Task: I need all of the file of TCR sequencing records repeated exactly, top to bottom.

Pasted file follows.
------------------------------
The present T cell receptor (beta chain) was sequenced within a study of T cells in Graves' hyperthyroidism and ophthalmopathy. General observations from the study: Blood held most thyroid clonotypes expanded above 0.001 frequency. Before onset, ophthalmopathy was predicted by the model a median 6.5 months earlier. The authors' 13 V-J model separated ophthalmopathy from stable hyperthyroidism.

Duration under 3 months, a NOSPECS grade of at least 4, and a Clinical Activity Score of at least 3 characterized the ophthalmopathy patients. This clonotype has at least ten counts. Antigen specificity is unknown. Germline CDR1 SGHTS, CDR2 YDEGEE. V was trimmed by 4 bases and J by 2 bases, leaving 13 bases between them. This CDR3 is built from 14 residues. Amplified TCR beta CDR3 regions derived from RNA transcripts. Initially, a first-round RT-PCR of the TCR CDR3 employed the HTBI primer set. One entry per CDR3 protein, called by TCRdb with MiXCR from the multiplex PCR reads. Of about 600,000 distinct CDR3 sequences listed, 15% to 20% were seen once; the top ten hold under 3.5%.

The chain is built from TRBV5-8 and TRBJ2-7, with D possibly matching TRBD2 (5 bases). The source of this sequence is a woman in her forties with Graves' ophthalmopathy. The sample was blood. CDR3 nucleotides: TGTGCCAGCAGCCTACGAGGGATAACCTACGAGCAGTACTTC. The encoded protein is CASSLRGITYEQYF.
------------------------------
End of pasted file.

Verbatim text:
The present T cell receptor (beta chain) was sequenced within a study of T cells in Graves' hyperthyroidism and ophthalmopathy. General observations from the study: Blood held most thyroid clonotypes expanded above 0.001 frequency. Before onset, ophthalmopathy was predicted by the model a median 6.5 months earlier. The authors' 13 V-J model separated ophthalmopathy from stable hyperthyroidism.

Duration under 3 months, a NOSPECS grade of at least 4, and a Clinical Activity Score of at least 3 characterized the ophthalmopathy patients. This clonotype has at least ten counts. Antigen specificity is unknown. Germline CDR1 SGHTS, CDR2 YDEGEE. V was trimmed by 4 bases and J by 2 bases, leaving 13 bases between them. This CDR3 is built from 14 residues. Amplified TCR beta CDR3 regions derived from RNA transcripts. Initially, a first-round RT-PCR of the TCR CDR3 employed the HTBI primer set. One entry per CDR3 protein, called by TCRdb with MiXCR from the multiplex PCR reads. Of about 600,000 distinct CDR3 sequences listed, 15% to 20% were seen once; the top ten hold under 3.5%.

The chain is built from TRBV5-8 and TRBJ2-7, with D possibly matching TRBD2 (5 bases). The source of this sequence is a woman in her forties with Graves' ophthalmopathy. The sample was blood. CDR3 nucleotides: TGTGCCAGCAGCCTACGAGGGATAACCTACGAGCAGTACTTC. The encoded protein is CASSLRGITYEQYF.